My favorite was an RM2k3 survival horror game. Not a single RPG system in it. It had some solid shooting mechanics for it’s time, a handful of different weapons that actually felt decent to shoot, loads of zombies, dark atmosphere, save point system in the vein of Resident Evil, etc.

      • Viral Frog says:

        Tried to find the name of the game and apparently there are a ton of these games made in RPG Maker now. No way I’ll be able to remember exactly which one it was.

        • Dominic Tarason says:

          I’m hazarding a guess you’re thinking of Rework The Dead: Evil.

          link to rpgmaker.net

          Which is based on a truly awful furry splatter-horror comic, but the game ain’t half bad.

          It was listed on the RPG Maker network site but is apparently made with the (long exitinct) Sphere engine. Early RPG maker was pretty limited in what it could do.

          I do remember that Yahtzee (yes, the ranty video guy) made a series of Flashback-style platformers in Adventure Game Studio though, which is built for point-and-click adventuring.

    • TheBetterStory says:

      Aside from the many mentioned in the article, I’m also fond of OneShot and Hello Charlotte.

      • Dominic Tarason says:

        I know the original version of OneShot was made in RPG Maker. Was the remake? I thought it pulled a few tricks that required its own bespoke engine.

    • Jernau Gurgeh says:

      Skyborn. It’s good, almost great. I enjoyed it lots.

    • R. Totale says:


  4. King in Winter says:

    Interesting, but I think I’ll stick To GameMaker:Studio for my needs. I can’t think of point-and-click creation as anything but a toy you fiddle with before graduating to the real deal of using code. (Yes, GM:S has drag-and-drop method if you want to use it, and I think it is nothing but a toy.)

    • SBLux says:

      I agree in general but don’t forget that Undertale was made almost entirely with drag and drop, so it is possible to achieve good results with it.

  5. Jue Viole Grace says:

    LISA is maybe the best RPG Maker game ever made. Seriously, play the damn thing.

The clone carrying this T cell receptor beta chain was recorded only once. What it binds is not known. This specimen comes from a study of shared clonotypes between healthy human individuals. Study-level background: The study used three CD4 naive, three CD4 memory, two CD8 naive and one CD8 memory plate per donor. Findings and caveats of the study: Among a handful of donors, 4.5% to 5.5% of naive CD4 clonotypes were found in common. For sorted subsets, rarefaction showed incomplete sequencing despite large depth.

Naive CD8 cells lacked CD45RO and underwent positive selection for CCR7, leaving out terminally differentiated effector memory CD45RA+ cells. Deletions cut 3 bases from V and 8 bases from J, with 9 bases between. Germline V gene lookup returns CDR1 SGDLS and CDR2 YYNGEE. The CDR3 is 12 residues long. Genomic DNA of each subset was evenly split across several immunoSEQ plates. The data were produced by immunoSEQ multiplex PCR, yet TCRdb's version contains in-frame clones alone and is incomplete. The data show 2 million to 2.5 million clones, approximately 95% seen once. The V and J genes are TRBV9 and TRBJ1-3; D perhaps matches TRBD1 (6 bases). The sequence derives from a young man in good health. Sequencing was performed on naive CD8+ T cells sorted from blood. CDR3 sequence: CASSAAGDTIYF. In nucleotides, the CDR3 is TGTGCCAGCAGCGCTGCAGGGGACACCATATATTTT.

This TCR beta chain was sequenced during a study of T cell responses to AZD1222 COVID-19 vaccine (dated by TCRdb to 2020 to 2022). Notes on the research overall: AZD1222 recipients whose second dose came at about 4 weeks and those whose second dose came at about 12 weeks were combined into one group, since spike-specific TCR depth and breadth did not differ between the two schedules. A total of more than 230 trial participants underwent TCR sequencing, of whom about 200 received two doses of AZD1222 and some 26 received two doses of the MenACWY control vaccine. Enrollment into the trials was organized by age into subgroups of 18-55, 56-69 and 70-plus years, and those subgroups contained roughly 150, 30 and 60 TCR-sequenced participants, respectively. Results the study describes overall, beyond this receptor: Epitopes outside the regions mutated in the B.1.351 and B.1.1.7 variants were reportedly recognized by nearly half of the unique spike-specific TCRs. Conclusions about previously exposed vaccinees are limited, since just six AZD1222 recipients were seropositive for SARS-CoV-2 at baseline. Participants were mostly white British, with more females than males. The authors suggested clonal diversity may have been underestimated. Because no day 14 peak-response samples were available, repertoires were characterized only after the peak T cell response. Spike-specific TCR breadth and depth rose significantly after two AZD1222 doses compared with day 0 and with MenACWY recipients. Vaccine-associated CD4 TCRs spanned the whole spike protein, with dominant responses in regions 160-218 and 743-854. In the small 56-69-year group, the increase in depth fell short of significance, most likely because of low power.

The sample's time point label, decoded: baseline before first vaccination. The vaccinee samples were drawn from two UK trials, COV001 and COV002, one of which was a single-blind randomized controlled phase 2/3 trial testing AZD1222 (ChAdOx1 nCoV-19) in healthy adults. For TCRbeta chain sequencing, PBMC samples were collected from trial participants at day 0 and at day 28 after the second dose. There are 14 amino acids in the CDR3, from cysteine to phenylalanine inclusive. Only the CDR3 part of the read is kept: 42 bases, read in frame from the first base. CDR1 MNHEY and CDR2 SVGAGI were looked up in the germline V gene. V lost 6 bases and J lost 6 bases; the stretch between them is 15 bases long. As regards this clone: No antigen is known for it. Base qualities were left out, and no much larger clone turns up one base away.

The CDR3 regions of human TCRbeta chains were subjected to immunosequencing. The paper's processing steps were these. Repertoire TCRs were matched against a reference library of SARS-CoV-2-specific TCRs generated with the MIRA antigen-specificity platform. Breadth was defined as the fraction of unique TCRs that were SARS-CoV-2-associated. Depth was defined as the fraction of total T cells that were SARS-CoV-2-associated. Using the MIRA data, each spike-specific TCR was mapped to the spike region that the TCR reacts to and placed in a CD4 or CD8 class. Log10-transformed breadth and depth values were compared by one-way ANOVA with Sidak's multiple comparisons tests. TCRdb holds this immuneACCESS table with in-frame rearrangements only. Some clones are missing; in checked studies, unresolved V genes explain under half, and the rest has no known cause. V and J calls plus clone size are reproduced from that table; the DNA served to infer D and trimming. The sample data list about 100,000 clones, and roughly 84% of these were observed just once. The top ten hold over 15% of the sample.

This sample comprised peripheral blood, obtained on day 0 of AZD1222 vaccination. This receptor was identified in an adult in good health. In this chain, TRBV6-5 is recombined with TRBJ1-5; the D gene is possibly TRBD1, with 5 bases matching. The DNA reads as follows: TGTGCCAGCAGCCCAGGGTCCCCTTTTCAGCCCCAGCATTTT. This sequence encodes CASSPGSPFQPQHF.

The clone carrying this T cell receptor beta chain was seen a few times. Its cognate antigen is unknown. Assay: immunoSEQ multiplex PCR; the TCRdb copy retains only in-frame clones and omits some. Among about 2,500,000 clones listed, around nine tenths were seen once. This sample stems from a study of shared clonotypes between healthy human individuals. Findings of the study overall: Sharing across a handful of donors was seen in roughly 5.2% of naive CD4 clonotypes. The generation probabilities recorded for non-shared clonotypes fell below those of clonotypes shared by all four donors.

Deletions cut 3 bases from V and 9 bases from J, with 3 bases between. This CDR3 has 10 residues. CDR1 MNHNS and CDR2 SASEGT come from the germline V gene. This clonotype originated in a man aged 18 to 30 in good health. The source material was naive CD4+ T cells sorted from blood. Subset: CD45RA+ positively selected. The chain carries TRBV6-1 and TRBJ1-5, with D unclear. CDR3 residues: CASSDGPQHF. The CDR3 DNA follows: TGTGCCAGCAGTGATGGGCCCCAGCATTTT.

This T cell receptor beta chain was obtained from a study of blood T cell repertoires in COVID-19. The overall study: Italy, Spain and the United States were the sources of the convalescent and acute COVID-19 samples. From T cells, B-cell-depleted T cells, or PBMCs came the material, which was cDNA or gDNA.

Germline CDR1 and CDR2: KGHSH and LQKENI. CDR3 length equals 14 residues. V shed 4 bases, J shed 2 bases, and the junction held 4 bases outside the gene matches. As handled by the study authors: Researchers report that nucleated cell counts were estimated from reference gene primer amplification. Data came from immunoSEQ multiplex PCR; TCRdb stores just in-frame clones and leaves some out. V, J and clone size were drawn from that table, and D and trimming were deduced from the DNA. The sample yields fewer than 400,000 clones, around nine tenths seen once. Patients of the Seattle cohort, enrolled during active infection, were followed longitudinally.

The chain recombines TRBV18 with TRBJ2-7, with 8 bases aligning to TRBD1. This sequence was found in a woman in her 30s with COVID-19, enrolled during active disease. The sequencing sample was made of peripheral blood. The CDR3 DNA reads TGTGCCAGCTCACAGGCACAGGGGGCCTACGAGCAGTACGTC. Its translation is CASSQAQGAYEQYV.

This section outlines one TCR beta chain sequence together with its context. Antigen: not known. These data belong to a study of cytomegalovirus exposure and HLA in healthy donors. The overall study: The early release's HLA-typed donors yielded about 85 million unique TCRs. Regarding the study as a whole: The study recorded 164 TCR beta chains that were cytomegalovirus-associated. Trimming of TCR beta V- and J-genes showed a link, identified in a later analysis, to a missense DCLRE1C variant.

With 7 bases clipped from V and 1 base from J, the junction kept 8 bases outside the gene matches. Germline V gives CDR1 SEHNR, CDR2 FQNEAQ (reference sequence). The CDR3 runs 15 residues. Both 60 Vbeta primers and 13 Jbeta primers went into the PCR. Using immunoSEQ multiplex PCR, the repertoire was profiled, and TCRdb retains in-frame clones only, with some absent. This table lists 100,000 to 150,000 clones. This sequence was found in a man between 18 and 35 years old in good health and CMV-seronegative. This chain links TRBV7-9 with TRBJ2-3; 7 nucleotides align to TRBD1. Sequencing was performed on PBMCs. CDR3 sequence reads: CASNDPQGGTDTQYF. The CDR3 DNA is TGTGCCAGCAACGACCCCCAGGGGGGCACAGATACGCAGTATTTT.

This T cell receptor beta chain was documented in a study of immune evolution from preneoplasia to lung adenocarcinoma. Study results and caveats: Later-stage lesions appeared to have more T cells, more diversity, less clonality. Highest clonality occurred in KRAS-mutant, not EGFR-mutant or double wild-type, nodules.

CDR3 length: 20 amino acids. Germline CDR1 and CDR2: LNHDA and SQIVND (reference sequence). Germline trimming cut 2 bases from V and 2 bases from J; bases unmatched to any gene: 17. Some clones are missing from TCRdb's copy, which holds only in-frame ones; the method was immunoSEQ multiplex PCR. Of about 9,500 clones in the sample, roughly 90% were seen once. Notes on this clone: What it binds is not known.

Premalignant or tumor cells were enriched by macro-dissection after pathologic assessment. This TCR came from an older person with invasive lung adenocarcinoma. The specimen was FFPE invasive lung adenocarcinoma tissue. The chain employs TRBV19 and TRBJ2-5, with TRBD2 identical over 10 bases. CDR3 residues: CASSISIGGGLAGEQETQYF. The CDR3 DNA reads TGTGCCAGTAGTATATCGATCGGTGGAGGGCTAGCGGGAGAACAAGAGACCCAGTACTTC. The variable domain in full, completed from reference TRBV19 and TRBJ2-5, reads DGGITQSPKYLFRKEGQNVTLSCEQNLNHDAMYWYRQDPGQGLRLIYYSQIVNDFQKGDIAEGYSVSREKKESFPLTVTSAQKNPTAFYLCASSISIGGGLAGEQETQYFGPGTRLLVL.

6. Premium User Badge

    Lo says:

    Multimedia Fusion is a hot mess but I made my first digital game in it and several people liked it, which was an absolutely wonderful feeling :)

  7. MajorLag says:

    If I’m honest, part of me wants to hate these kinds of tools because I grew up in the 90s when the only way to make a decent game was to learn to program. But really, anything that helps people get started creating is ultimately a good thing.

  8. Catterbatter says:

    I agree with the attractive commenters above who have said this is surely a good thing.

    Also, Rakuen is excellent, and the sequel to To The Moon is a different game called Finding Paradise. I haven’t played that one, but I’m sure it’s almost as good as Rakuen. (The way it’s written in the article is a little bit ambiguous.)

    • Dominic Tarason says:

      Yeah, I guess I could have formatted it a bit cleaner. Still, the link goes to a bundle of To The Moon *and* its sequel, and Rakuen goes to… Rakuen.

  9. Chaoslord AJ says:

    There’s also old originally German-only Vampire’s Dawn 1&2 spoofing the Legacy of Kain series. Funny and free and as I look there are now english downloads as well. link to vampiresdawn.org

    Problem with the RPGM games is that turn-based or non-real-time-combat games work well but stuff like Zelda-clones generally really suck in my memory.